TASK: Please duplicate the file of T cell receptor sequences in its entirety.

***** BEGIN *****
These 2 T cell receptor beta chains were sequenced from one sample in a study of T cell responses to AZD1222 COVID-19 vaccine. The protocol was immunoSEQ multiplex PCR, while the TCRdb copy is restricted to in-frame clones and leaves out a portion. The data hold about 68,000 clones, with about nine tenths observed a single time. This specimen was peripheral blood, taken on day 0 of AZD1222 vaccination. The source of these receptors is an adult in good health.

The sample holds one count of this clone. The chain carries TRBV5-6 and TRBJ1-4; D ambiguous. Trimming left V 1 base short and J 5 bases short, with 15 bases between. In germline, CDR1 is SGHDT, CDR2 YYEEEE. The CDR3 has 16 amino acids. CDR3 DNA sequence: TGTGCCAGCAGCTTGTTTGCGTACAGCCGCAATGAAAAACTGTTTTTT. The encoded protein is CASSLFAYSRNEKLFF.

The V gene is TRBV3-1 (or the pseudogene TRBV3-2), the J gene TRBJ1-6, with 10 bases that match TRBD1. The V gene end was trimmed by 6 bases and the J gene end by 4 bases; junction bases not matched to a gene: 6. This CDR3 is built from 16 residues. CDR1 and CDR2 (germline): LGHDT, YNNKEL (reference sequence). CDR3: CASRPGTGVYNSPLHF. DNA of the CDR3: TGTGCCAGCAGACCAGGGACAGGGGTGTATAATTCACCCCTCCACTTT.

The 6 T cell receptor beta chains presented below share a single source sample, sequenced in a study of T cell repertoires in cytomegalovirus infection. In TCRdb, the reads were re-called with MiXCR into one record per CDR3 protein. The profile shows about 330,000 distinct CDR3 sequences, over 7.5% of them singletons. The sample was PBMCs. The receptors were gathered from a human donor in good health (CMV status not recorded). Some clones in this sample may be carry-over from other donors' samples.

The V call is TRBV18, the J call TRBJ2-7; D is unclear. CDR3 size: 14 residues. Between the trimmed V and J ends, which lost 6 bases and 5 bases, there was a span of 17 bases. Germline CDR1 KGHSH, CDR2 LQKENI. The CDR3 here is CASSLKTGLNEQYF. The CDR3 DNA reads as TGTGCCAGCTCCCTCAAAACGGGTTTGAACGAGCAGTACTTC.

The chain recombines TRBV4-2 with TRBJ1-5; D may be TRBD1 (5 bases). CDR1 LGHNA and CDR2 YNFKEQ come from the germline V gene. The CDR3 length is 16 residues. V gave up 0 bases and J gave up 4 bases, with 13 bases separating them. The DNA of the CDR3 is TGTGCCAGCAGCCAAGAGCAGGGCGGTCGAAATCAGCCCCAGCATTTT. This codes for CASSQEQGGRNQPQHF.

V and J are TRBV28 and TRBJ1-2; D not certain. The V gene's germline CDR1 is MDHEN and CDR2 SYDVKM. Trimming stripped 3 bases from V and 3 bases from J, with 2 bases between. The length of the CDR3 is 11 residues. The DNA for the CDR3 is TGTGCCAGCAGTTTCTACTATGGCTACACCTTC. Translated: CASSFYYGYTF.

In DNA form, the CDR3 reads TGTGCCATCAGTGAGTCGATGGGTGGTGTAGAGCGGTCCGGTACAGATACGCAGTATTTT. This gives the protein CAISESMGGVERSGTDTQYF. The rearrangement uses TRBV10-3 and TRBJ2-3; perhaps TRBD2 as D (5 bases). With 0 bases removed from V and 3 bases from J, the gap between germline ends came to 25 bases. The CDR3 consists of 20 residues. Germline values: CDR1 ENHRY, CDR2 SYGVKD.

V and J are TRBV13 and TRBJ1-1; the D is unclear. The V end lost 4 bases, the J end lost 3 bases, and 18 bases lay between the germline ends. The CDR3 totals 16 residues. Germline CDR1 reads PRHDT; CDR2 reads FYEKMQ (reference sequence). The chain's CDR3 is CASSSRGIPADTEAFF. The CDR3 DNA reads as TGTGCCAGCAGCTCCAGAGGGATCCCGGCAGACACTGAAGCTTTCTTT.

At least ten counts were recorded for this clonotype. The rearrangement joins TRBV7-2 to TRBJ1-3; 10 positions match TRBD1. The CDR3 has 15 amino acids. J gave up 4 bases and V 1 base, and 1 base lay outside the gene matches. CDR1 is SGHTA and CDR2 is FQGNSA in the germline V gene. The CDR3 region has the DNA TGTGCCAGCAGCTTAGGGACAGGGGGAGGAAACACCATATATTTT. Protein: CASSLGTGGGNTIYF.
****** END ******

These 2 T cell receptor beta chains were sequenced from one sample in a study of T cell responses to AZD1222 COVID-19 vaccine. The protocol was immunoSEQ multiplex PCR, while the TCRdb copy is restricted to in-frame clones and leaves out a portion. The data hold about 68,000 clones, with about nine tenths observed a single time. This specimen was peripheral blood, taken on day 0 of AZD1222 vaccination. The source of these receptors is an adult in good health.

The sample holds one count of this clone. The chain carries TRBV5-6 and TRBJ1-4; D ambiguous. Trimming left V 1 base short and J 5 bases short, with 15 bases between. In germline, CDR1 is SGHDT, CDR2 YYEEEE. The CDR3 has 16 amino acids. CDR3 DNA sequence: TGTGCCAGCAGCTTGTTTGCGTACAGCCGCAATGAAAAACTGTTTTTT. The encoded protein is CASSLFAYSRNEKLFF.

The V gene is TRBV3-1 (or the pseudogene TRBV3-2), the J gene TRBJ1-6, with 10 bases that match TRBD1. The V gene end was trimmed by 6 bases and the J gene end by 4 bases; junction bases not matched to a gene: 6. This CDR3 is built from 16 residues. CDR1 and CDR2 (germline): LGHDT, YNNKEL (reference sequence). CDR3: CASRPGTGVYNSPLHF. DNA of the CDR3: TGTGCCAGCAGACCAGGGACAGGGGTGTATAATTCACCCCTCCACTTT.

The 6 T cell receptor beta chains presented below share a single source sample, sequenced in a study of T cell repertoires in cytomegalovirus infection. In TCRdb, the reads were re-called with MiXCR into one record per CDR3 protein. The profile shows about 330,000 distinct CDR3 sequences, over 7.5% of them singletons. The sample was PBMCs. The receptors were gathered from a human donor in good health (CMV status not recorded). Some clones in this sample may be carry-over from other donors' samples.

The V call is TRBV18, the J call TRBJ2-7; D is unclear. CDR3 size: 14 residues. Between the trimmed V and J ends, which lost 6 bases and 5 bases, there was a span of 17 bases. Germline CDR1 KGHSH, CDR2 LQKENI. The CDR3 here is CASSLKTGLNEQYF. The CDR3 DNA reads as TGTGCCAGCTCCCTCAAAACGGGTTTGAACGAGCAGTACTTC.

The chain recombines TRBV4-2 with TRBJ1-5; D may be TRBD1 (5 bases). CDR1 LGHNA and CDR2 YNFKEQ come from the germline V gene. The CDR3 length is 16 residues. V gave up 0 bases and J gave up 4 bases, with 13 bases separating them. The DNA of the CDR3 is TGTGCCAGCAGCCAAGAGCAGGGCGGTCGAAATCAGCCCCAGCATTTT. This codes for CASSQEQGGRNQPQHF.

V and J are TRBV28 and TRBJ1-2; D not certain. The V gene's germline CDR1 is MDHEN and CDR2 SYDVKM. Trimming stripped 3 bases from V and 3 bases from J, with 2 bases between. The length of the CDR3 is 11 residues. The DNA for the CDR3 is TGTGCCAGCAGTTTCTACTATGGCTACACCTTC. Translated: CASSFYYGYTF.

In DNA form, the CDR3 reads TGTGCCATCAGTGAGTCGATGGGTGGTGTAGAGCGGTCCGGTACAGATACGCAGTATTTT. This gives the protein CAISESMGGVERSGTDTQYF. The rearrangement uses TRBV10-3 and TRBJ2-3; perhaps TRBD2 as D (5 bases). With 0 bases removed from V and 3 bases from J, the gap between germline ends came to 25 bases. The CDR3 consists of 20 residues. Germline values: CDR1 ENHRY, CDR2 SYGVKD.

V and J are TRBV13 and TRBJ1-1; the D is unclear. The V end lost 4 bases, the J end lost 3 bases, and 18 bases lay between the germline ends. The CDR3 totals 16 residues. Germline CDR1 reads PRHDT; CDR2 reads FYEKMQ (reference sequence). The chain's CDR3 is CASSSRGIPADTEAFF. The CDR3 DNA reads as TGTGCCAGCAGCTCCAGAGGGATCCCGGCAGACACTGAAGCTTTCTTT.

At least ten counts were recorded for this clonotype. The rearrangement joins TRBV7-2 to TRBJ1-3; 10 positions match TRBD1. The CDR3 has 15 amino acids. J gave up 4 bases and V 1 base, and 1 base lay outside the gene matches. CDR1 is SGHTA and CDR2 is FQGNSA in the germline V gene. The CDR3 region has the DNA TGTGCCAGCAGCTTAGGGACAGGGGGAGGAAACACCATATATTTT. Protein: CASSLGTGGGNTIYF.